Earned is back with another great episode, this time featuring Wall Street wizard Stephanie Wissink, Managing Director at global investment bank Jefferies.
We jump headfirst into this episode with Stephanie answering all of our burning questions about the state of the market right now, including: are we entering a recession? And if so, how will that impact consumer behavior, and what will that mean for brands? We explore how companies have responded to market volatility in the past, and Stephanie walks us through the changing state of the economy from pre-pandemic to today.
Next, we unpack the three biggest impacts the pandemic had on consumers and the market, before diving into one of today’s top concerns: inflation. Stephanie shares how COVID-19, supply chain issues, and the war in Ukraine have disrupted the global economy and impacted consumer spending, leaving brands and businesses in an unexpected state of recalibration. We also hear how the market has become increasingly accessible to the average consumer with cryptocurrency and investment apps like Robinhood, before switching gears to the proliferation of social media platforms. Finally, we close the show by discussing the industries and verticals where influencer marketing has had the greatest impact, and Stephanie reveals the retail stocks she believes in.
We’ve included a couple highlights from the episode below, but be sure to check out the full video above, listen to the episode below, or tune into the podcast on Spotify, Apple Podcasts, or Google Podcasts!
The following interview has been lightly edited for concision.
Are we entering a recession?: Stephanie Wissink on the State of the Market and its Impact on Consumer Behavior
Conor Begley: Right now, the markets are getting a little crazy. I was compiling some numbers and they were surprising to me, even though I knew they were bad. So in the last six months, Amazon is down 39%, Nike -38%, Macy's -46%, Google -25%, Facebook -43%, Target -37%, Lululemon -40%, Nordstrom -35%, LVMH -28%, Revolve -66%, Stitch Fix -71%. I think the DTC brands that have gone to market have really gotten hammered the worst.
So tell me, based on your understanding of historical downturns—2000 and 2008 being the last two really big ones—are we in one now? If so, how long do you think it will last, and how do you see it impacting the retail and consumer industries over that time?
Stephanie Wissink: Yeah, it's a really good question. It is staggering to see those numbers and realize that the public market has essentially said that Nike is worth 38% less. Those are big haircuts to valuation. I think part of the reason that the cuts are so dramatic is that the market is starting to price in a recession. The market is starting to see signs that the consumer is receding. I am not an economist, I am not going to declare a recession, but when we look at behavioral change, we're seeing the consumers making some discriminate changes in how they're behaving that would suggest that they're a little bit less financially confident about their ability to digest inflation. So whenever that happens in the public market, it's effectively a shock to the assumptions that we all have. All the things we thought were true, we now have to go back and reconsider and rethink.
What investors tend to do is manage from risk up. So they go and say, “What's the riskiest, lowest level that I could think is even possible, and then work my way back up to what's reasonable?” Right now, we're in a period of everyone trying to assess how bad and how long. I think we had some idea of maybe how bad, but then most recently we got Amazon that reported their earnings, Walmart, Target, Kohl's, and it's been worse than anybody expected, so that's creating an incremental shock. The degree of pressure on these businesses, and the comments that the companies are making about the pressure on the consumer, are more exaggerated than what was expected.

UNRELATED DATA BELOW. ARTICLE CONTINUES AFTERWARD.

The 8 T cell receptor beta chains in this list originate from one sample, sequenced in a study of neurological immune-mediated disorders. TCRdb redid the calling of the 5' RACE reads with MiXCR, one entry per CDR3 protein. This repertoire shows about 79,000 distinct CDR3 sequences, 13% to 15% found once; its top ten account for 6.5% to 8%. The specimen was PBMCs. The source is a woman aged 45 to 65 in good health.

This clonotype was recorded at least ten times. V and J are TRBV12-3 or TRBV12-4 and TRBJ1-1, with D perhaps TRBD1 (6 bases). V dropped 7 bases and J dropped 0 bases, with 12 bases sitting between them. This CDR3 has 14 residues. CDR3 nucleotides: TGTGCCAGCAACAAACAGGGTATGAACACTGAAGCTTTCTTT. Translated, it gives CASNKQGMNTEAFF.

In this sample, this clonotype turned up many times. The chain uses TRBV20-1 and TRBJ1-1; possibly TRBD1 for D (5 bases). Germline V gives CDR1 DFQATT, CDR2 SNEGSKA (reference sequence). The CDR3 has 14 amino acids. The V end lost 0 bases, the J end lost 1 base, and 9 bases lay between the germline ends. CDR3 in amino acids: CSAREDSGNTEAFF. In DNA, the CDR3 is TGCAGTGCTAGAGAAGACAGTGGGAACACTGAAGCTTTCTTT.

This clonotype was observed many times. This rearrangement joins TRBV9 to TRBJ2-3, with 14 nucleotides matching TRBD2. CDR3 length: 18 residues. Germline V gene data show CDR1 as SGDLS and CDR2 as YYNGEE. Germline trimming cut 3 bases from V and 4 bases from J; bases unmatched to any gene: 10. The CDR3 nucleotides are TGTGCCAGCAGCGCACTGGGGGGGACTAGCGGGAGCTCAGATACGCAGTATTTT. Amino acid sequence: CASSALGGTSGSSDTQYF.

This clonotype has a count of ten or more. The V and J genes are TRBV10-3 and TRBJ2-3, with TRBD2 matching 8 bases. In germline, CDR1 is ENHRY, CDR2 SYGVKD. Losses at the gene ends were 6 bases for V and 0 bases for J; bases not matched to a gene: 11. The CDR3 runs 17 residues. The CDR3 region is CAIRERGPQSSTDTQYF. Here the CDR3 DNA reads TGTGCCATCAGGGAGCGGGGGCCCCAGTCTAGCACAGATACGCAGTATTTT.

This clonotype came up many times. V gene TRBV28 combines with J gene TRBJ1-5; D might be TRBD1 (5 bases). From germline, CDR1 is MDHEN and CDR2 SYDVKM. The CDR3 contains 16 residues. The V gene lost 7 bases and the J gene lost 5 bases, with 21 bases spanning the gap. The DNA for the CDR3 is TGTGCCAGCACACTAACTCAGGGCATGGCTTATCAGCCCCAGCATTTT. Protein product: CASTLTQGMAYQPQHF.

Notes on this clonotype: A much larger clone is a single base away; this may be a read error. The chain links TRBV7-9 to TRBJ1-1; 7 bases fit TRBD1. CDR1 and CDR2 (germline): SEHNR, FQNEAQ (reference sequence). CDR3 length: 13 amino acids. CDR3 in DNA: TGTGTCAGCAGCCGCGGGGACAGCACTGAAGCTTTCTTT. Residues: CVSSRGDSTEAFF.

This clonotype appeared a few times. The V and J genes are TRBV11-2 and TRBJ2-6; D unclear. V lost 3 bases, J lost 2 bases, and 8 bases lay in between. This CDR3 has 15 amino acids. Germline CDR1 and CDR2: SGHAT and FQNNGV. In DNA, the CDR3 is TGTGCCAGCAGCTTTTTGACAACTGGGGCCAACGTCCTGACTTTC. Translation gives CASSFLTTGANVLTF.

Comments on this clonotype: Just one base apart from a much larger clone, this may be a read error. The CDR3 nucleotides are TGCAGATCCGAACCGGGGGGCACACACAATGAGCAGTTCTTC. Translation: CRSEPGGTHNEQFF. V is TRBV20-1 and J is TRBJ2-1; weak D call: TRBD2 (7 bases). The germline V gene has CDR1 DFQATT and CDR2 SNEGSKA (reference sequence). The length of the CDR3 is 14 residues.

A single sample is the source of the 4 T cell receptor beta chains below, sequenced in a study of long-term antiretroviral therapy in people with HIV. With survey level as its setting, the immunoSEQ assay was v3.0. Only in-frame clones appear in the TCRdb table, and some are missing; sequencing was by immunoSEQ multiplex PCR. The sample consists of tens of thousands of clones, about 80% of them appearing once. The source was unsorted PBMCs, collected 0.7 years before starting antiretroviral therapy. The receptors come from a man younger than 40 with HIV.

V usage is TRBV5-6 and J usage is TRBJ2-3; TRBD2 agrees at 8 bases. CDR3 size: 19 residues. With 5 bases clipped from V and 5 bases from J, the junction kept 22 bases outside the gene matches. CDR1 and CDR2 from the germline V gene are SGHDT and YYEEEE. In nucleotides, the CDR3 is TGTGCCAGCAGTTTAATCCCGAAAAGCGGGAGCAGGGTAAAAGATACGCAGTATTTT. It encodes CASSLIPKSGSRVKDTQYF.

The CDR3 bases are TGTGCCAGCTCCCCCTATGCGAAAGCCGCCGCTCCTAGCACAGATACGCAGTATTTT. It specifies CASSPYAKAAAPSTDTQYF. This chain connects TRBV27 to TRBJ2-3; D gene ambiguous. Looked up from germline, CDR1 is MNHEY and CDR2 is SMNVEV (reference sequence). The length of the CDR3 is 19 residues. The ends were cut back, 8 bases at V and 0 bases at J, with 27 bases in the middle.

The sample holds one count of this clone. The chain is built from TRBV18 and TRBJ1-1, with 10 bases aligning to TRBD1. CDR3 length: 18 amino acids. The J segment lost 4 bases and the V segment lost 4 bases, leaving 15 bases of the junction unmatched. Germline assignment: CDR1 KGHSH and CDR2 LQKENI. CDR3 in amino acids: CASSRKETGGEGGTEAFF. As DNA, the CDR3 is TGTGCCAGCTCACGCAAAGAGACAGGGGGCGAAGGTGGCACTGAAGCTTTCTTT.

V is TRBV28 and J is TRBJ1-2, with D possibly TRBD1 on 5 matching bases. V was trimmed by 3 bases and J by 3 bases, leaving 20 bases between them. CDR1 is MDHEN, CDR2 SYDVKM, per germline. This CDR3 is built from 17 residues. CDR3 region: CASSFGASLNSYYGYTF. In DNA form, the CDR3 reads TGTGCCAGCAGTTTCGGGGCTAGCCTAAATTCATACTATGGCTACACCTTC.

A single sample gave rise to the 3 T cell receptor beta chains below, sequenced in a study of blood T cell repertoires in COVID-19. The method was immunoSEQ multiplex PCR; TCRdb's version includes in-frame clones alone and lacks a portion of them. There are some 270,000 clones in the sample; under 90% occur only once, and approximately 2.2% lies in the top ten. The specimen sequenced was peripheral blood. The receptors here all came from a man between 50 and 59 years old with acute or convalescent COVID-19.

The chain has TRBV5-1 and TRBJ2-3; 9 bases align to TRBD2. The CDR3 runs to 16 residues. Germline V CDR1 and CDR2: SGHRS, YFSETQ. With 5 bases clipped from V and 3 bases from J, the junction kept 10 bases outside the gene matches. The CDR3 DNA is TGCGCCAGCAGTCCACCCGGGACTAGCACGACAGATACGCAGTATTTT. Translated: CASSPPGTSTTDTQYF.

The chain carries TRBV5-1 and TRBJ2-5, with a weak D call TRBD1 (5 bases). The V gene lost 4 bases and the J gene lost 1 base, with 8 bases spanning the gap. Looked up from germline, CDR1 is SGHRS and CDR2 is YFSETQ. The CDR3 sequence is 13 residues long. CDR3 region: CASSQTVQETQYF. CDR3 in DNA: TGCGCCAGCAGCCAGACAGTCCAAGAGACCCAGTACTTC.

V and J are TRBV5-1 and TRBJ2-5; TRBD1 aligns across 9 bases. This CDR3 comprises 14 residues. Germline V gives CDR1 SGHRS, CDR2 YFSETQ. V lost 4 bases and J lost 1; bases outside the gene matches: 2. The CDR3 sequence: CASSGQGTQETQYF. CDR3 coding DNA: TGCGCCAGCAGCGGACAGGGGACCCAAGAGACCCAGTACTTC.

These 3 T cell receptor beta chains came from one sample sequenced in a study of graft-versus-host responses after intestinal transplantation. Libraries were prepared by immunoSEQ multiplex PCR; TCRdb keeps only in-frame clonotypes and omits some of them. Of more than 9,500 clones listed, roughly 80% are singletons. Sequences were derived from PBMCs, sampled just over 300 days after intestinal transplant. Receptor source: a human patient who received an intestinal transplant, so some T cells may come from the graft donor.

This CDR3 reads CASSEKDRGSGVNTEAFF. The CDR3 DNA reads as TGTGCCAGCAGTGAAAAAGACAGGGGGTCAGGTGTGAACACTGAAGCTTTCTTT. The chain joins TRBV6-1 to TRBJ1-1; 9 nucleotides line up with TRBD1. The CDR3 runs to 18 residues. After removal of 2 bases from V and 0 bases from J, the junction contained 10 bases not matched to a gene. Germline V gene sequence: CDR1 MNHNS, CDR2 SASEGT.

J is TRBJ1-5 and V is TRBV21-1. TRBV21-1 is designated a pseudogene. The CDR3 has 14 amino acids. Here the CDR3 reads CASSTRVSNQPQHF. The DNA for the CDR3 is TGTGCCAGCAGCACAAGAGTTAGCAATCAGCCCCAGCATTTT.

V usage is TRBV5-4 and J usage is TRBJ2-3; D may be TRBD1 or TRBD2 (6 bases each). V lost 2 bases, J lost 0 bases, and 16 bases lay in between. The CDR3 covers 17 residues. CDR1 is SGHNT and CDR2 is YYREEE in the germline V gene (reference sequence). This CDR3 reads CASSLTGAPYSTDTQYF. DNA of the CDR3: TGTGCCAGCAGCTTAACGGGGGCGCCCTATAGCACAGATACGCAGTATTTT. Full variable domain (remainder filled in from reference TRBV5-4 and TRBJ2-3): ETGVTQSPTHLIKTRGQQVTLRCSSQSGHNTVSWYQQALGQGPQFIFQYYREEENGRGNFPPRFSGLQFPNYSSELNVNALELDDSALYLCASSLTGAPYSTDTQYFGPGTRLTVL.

How long it lasts is also coming into play. Short-cycle recessions tend to last six to eight months. If you look at long-cycle recessions, it can be two to three years. So right now we're in a phase of not knowing how long, and when that happens, everyone again asks, “How much risk do I have exposed right now? How do I mitigate risk?" So there's just a very clear exit of capital from the markets, and that's what's creating these substantial compressions in stock performance. It's scary. It's scary every day to see the level of reaction, and it's not any one thing that's creating the concern, but it's a mountain of things that are building up, that are really challenging things that we thought were certain but that are becoming more uncertain.
Conor Begley: I think one of the things that's been surprising to me as a relative outsider, is that consumer demand is still there for a lot of things. So there's high employment, high demand, right? But we're still seeing these shocks. How do you make sense of that?
Stephanie Wissink: That’s a great observation, Conor. The data points aren't consistently negative. So when you look at some economic measures, they would say, “Well, the consumer balance sheets are healthy, people have been saving over the last couple of years.” The high-end consumer hasn't been spending on services and leisure and travel, and so there's a lot of pent up demand for those kinds of things. And on the low end, we've never seen unemployment levels with this kind of wage rate advancement, so the low end should feel extremely wealthy on a relative basis, and they've got plenty of cash to spend.
In reality though, what is happening is that even on paper, when it looks like the consumer is healthier, the way the consumer shows up at retail is based on how they feel. Do they feel more financially confident? And if the low-end consumer has wage growth in the double digits, but now inflation is in the double digits for them, they don't feel wealthier. And so they make decisions based on feelings and the psychology of consumerism, more so than the financial algorithm. And the same is happening at the top end, even though the high-end consumer has ample capacity to spend, they're pivoting. They're moving from a goods-heavy economy over the last couple of years into services and leisure, and so there's some motion at the upper end.